Disclaimer: This project is only conceptual.
Library at Your Fingertips, Powered by NFC Technology
Take advantage of your NFC enabled Android smartphone. With UBooks you can perform contactless scanning of books. You can borrow or buy them. You can even forward loans to your friends.
And the best part, you can do all this outside of the library. Go on, take the library with you.
Solving Lack of Affordance
NFC is an "invisible" technology.
A quick, easy and intuitive in-app tutorial will teach you about NFC technology and how to use it.
Learn NFC in 4 easy steps
- What is NFC
- How to activate NFC on your smartphone
- How to use NFC in practice
- And, why NFC and libraries are a perfect match
FORWARD LOANS WITH NFC
Groundbreaking Library Feature
Forward a loan within seconds!
Just tap your smartphone together with the recipient's smartphone to forward the loan. Wherever you want. Easy as pie!
Receive personalized suggestions based on your lending history, books that you scan, what you're searching for, your curriculum and more. Just lean back and let technology do the rest.
Looking for eBooks? Look for the tablet icon in the feed.
SWIPE TO FAVORITE
Add books to your collection of favorites with deilightful finger gestures. Your favorites are always easy accessible from the app menu.
AWESOME CURRICULUM FINDER
Add your courses and let the app look up the correct curriculum. No more hazzle with cluttered reading lists from your clumsy lecturer.
EXPERIENCE THE FLEXIBILITY
You've got the library at your fingertips.
The flexibility of library APIs makes it fun to explore. Read abstracts. Find other publications by your favorite authors. Discover literature.
With smart links to Amazon you can buy books and eBooks in notime.
ABOUT THE PROJECT
This project was originally part of the course INF5261 Development of Mobile Information Systems at the University of Oslo fall 2012.
The University Of Oslo Library is rolling out and enabling hundreds of thousands of RFID chips as labelling technology for books, articles etc. To assist librarians and students utilizing this library convergence, we designed an app that could read RFID tags and handle requests to and from BIBSYS (The Norwegian Digital Library Archive System). Few students had experimented with NFC technology before us, so we had little or no clues on how to solve this challenge.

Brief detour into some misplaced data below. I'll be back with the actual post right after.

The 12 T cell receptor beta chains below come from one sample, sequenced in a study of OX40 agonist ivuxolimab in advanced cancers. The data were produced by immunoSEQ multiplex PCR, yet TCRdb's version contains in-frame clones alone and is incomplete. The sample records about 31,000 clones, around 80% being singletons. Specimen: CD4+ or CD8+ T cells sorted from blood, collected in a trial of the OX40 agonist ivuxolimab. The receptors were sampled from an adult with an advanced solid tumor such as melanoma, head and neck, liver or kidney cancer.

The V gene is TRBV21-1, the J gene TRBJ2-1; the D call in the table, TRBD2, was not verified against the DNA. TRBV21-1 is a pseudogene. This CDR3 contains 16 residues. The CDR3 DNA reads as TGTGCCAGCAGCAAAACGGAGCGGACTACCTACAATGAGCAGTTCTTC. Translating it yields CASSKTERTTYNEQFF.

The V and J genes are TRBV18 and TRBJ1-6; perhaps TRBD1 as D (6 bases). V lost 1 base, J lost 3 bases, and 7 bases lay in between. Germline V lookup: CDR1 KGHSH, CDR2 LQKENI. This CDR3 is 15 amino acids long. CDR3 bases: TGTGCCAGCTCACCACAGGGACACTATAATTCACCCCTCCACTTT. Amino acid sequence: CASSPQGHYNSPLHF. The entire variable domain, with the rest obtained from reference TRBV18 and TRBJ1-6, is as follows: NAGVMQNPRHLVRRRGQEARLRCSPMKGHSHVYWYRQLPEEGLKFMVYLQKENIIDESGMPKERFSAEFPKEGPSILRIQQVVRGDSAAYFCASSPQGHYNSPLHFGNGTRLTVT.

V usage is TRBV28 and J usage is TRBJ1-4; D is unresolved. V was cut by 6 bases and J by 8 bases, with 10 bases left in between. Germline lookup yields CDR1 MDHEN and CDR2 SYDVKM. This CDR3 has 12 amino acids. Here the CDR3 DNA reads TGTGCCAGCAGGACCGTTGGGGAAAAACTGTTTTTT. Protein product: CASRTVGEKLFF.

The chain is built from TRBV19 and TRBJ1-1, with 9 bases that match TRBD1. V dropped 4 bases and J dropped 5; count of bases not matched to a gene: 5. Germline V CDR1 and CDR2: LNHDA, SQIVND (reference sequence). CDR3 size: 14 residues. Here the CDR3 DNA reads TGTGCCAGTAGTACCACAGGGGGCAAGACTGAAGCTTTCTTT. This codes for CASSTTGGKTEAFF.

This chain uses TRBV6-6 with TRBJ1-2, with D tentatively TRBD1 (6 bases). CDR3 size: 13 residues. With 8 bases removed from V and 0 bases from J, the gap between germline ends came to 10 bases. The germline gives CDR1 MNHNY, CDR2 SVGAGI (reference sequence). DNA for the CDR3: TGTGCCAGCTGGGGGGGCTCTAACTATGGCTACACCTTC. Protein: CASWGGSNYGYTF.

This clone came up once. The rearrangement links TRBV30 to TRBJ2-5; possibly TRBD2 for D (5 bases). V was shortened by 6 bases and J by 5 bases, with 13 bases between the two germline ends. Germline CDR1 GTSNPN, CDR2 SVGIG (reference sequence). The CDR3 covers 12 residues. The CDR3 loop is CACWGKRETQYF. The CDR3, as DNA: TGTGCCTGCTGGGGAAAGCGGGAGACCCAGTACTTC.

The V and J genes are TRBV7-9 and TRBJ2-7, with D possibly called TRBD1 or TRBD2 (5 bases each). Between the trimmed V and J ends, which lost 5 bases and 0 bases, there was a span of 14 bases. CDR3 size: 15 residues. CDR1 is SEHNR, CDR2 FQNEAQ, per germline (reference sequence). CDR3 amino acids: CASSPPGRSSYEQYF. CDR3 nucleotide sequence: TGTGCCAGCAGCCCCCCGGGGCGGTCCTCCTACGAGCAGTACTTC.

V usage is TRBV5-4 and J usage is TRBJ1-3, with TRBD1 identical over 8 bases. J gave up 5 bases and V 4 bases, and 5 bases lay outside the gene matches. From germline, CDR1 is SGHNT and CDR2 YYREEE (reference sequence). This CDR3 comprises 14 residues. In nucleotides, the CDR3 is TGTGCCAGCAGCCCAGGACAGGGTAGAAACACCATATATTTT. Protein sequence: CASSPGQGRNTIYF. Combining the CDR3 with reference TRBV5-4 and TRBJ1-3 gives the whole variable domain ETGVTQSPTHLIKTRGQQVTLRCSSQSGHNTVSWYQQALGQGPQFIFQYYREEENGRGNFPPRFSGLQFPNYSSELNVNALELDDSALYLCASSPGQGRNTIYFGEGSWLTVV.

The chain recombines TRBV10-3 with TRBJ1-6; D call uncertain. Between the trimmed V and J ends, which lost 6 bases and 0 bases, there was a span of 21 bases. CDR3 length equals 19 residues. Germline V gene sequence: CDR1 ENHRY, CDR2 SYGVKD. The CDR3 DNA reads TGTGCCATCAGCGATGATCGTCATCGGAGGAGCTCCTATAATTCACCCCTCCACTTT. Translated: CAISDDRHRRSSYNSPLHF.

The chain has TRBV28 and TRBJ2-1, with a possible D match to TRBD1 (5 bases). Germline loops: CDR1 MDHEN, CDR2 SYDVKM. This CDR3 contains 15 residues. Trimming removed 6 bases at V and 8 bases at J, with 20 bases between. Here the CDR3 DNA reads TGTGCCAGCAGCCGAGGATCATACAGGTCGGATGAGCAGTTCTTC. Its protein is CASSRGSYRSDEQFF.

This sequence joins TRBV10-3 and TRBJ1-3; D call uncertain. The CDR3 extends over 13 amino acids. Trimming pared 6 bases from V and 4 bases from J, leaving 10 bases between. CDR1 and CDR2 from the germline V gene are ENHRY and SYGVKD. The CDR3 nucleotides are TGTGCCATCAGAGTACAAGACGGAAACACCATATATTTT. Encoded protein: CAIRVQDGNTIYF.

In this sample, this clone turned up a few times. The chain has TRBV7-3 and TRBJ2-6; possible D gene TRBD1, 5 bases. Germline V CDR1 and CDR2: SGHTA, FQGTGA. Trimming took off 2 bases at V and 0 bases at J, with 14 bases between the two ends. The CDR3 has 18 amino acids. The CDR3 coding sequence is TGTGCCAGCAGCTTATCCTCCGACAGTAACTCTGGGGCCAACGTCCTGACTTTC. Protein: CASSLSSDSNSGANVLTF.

What we realised was that most people in our target group actually had used NFC technology before, they just weren't aware of it. For instance, people use NFC enabled travel cards every day when commuting. They scan their cards on card readers without knowing how this technology works. We faced a tough design challenge. Unlike barcode scanners with built-in smartphone camera, NFC scanning happens automatically by near field detection. The problem was that interaction with RFID utilities actually lacks visual affordance - there are no visual clues on how to use it.
We solved this problem by using intuitive illustrations together with interactive tutorials built inside the app that show you how to control your phone, how to interact, and give hints about where the RFID chips are usually located to avoid using precious time searching for detection.
- Espen Johnsson
- Kristoffer Wang
To practice visual design, and interaction design for mobile I have redesigned the app from top to toe. Instead of a hybrid app design approach which we did at first, this time I chose to go native using official Android design guidelines. I've taken the liberty to rethink existing and introduce new concepts and features that I believe will improve the user experience. Still, most of the concept and the interaction design from the original work are preserved.
Methodology and Technology
- User-Centered Design
- Focus Groups
- A/B Testing
- Usability Testing
- Paper Sketching
The work presented on this web page are based on original work part of the course INF5261 Development of Mobile Information Systems at the University of Oslo fall 2012. Design mocks, concept and features presented in this project on this web page are only conceptual. The name "UBooks" is fictional, it's not copyrighted, and is not to be associated with the University of Oslo or the University of Oslo Library.